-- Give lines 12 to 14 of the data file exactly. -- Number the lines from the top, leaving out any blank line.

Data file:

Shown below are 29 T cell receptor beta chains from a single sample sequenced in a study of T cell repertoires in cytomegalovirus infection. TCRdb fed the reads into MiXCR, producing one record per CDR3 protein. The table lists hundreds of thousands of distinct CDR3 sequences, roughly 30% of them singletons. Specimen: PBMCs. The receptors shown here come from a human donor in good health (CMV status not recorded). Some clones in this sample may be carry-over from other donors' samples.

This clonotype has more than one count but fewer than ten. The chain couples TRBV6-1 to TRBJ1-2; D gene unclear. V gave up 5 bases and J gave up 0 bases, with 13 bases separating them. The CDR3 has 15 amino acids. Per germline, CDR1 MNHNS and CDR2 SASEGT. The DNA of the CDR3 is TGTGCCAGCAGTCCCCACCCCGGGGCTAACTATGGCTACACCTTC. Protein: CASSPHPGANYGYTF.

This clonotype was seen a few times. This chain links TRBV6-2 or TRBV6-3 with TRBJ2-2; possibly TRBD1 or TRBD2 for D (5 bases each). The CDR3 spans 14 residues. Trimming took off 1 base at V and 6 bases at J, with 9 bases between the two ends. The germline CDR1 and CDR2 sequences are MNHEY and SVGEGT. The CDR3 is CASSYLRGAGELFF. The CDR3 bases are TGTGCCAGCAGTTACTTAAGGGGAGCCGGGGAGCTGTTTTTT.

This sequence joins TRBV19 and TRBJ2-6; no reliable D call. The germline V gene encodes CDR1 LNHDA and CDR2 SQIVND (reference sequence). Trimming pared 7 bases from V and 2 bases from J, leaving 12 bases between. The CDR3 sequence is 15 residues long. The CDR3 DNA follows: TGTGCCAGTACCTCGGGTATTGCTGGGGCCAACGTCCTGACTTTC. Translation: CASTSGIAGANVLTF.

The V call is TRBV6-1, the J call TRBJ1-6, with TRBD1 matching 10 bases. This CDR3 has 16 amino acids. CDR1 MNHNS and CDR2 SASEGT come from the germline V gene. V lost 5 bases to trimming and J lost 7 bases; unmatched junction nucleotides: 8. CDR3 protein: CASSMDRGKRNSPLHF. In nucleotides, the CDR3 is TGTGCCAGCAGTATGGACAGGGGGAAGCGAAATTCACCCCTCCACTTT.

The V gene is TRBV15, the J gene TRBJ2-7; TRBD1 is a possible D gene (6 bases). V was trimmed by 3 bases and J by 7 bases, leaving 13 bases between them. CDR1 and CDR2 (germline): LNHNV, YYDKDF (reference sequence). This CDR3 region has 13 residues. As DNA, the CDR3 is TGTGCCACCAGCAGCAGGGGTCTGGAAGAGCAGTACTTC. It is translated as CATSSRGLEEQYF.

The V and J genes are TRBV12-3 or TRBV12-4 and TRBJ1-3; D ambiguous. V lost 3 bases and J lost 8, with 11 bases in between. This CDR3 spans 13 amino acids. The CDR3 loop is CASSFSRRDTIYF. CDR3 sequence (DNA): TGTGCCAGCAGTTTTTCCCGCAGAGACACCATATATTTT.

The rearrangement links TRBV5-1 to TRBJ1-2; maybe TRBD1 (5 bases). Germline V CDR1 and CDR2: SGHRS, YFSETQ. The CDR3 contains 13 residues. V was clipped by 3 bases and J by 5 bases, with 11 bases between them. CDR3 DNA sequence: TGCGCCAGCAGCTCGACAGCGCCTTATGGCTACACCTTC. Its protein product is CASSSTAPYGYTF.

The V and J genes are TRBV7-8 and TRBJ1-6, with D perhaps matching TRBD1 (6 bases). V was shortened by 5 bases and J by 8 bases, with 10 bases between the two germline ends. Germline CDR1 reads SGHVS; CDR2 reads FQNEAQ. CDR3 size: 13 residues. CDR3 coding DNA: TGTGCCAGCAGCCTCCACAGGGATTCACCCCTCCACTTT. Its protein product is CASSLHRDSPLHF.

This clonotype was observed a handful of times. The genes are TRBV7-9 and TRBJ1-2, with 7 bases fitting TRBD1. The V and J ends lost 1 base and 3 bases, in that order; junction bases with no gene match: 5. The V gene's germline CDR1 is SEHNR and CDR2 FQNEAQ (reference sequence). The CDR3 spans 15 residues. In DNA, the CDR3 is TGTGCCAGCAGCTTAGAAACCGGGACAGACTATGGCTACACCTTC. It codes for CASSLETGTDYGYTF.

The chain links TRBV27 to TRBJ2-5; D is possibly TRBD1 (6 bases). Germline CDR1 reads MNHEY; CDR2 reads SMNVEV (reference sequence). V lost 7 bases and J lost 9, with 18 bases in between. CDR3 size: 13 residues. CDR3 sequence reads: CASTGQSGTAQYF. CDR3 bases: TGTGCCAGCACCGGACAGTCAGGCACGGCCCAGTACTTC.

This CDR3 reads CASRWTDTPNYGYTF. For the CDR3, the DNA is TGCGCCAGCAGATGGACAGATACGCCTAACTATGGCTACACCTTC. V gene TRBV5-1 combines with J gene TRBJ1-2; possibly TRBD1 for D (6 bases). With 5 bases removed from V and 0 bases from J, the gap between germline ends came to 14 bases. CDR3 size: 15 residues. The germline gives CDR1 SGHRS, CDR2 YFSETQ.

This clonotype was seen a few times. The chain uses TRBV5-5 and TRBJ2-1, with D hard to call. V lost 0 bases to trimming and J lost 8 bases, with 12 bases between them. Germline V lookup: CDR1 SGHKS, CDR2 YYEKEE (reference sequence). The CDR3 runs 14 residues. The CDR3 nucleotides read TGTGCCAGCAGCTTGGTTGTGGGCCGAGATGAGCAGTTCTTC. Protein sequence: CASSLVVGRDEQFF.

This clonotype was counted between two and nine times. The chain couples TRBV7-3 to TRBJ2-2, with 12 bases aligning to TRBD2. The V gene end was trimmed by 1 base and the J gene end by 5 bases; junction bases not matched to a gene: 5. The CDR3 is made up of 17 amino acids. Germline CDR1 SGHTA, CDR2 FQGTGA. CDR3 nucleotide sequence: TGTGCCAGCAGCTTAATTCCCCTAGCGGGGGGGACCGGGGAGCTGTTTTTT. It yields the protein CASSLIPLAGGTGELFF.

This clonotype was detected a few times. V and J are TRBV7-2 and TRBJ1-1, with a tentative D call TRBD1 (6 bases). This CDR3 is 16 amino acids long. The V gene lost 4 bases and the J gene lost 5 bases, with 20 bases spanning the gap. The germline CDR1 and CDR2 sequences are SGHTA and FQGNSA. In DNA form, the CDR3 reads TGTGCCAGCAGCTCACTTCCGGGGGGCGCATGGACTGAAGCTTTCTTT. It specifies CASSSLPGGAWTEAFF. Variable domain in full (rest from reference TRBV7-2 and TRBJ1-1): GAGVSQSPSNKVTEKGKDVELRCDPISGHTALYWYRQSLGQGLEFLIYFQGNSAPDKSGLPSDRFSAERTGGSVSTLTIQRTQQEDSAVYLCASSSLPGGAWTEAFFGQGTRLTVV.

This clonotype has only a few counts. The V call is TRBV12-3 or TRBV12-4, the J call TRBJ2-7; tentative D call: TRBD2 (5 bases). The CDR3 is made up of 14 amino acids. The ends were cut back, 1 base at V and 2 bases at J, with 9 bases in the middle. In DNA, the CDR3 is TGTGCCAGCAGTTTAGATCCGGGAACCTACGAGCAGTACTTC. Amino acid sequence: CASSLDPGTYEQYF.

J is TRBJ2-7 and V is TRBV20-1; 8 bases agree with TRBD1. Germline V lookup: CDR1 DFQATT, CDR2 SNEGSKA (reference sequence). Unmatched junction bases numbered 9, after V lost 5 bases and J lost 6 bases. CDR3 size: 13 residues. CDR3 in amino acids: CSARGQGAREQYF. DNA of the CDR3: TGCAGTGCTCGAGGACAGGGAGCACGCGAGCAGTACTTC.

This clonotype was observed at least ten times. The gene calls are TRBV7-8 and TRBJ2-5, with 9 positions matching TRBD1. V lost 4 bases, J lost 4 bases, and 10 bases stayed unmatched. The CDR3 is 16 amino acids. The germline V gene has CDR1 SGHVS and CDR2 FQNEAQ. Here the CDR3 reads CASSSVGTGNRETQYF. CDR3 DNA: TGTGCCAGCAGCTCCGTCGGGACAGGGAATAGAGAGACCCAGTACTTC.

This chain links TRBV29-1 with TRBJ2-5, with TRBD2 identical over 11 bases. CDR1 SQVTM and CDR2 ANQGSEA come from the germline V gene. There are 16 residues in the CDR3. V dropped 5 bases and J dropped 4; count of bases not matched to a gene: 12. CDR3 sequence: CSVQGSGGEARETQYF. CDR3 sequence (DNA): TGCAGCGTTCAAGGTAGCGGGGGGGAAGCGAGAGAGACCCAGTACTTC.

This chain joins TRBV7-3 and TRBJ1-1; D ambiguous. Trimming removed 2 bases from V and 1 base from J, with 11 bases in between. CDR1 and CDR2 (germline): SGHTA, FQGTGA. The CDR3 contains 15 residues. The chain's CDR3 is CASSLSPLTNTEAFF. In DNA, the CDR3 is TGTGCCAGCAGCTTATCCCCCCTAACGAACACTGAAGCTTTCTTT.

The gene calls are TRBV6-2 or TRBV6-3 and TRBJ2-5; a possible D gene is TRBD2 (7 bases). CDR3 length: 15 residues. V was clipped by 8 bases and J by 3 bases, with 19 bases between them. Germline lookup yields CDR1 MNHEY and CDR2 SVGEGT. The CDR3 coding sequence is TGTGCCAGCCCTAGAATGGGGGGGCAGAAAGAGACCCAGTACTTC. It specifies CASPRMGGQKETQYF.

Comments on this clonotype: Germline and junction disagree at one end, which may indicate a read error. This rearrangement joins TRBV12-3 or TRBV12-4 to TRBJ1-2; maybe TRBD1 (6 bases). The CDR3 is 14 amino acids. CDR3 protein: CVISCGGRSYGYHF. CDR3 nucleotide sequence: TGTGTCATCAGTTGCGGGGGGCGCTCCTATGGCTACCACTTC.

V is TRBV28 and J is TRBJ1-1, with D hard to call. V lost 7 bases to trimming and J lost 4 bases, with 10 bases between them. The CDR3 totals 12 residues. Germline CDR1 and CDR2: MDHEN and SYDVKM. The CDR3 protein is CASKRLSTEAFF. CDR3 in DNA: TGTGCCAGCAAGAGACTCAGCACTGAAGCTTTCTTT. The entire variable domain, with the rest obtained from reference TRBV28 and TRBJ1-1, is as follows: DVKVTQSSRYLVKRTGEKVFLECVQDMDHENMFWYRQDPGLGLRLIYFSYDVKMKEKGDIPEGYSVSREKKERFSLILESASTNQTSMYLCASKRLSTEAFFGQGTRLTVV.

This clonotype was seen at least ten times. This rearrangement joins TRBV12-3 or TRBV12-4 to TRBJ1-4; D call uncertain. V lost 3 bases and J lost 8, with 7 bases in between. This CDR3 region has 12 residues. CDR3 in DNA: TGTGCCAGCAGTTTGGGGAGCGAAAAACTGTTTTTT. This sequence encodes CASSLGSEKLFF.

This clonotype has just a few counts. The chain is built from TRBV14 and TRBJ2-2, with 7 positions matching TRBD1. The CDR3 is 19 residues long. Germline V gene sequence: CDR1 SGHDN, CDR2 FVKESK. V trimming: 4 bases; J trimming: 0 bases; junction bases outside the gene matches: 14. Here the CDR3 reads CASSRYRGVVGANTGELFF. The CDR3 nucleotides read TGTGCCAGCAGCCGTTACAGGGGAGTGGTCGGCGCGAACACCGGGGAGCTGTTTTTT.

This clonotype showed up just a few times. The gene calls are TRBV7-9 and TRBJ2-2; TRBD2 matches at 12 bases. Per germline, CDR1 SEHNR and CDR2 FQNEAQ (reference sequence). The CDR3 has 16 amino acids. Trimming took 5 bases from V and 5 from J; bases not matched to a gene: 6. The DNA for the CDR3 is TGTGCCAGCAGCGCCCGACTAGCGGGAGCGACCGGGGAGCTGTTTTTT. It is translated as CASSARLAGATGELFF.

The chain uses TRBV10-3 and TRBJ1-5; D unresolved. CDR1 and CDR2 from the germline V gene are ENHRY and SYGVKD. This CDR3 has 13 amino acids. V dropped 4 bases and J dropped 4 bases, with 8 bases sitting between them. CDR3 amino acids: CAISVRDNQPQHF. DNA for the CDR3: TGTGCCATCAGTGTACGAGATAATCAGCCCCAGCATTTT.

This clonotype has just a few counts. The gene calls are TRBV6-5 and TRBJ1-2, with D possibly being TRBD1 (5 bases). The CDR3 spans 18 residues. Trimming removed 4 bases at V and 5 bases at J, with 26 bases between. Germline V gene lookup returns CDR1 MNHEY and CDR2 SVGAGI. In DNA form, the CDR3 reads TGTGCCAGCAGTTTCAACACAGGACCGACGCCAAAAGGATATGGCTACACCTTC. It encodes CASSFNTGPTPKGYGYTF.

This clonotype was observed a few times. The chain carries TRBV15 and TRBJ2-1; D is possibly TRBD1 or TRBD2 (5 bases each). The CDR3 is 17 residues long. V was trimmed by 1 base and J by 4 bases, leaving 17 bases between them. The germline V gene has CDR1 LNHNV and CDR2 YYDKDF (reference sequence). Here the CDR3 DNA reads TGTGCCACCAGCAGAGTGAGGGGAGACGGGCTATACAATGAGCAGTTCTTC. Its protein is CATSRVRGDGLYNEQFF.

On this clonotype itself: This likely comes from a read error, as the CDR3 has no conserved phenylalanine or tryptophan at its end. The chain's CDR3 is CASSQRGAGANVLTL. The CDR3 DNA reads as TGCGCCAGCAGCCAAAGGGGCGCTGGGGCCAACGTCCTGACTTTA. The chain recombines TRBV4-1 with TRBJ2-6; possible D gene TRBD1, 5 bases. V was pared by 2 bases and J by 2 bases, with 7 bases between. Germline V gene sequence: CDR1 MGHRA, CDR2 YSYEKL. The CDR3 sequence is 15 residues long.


This CDR3 reads CASRWTDTPNYGYTF. For the CDR3, the DNA is TGCGCCAGCAGATGGACAGATACGCCTAACTATGGCTACACCTTC. V gene TRBV5-1 combines with J gene TRBJ1-2; possibly TRBD1 for D (6 bases). With 5 bases removed from V and 0 bases from J, the gap between germline ends came to 14 bases. CDR3 size: 15 residues. The germline gives CDR1 SGHRS, CDR2 YFSETQ.

This clonotype was seen a few times. The chain uses TRBV5-5 and TRBJ2-1, with D hard to call. V lost 0 bases to trimming and J lost 8 bases, with 12 bases between them. Germline V lookup: CDR1 SGHKS, CDR2 YYEKEE (reference sequence). The CDR3 runs 14 residues. The CDR3 nucleotides read TGTGCCAGCAGCTTGGTTGTGGGCCGAGATGAGCAGTTCTTC. Protein sequence: CASSLVVGRDEQFF.

This clonotype was counted between two and nine times. The chain couples TRBV7-3 to TRBJ2-2, with 12 bases aligning to TRBD2. The V gene end was trimmed by 1 base and the J gene end by 5 bases; junction bases not matched to a gene: 5. The CDR3 is made up of 17 amino acids. Germline CDR1 SGHTA, CDR2 FQGTGA. CDR3 nucleotide sequence: TGTGCCAGCAGCTTAATTCCCCTAGCGGGGGGGACCGGGGAGCTGTTTTTT. It yields the protein CASSLIPLAGGTGELFF.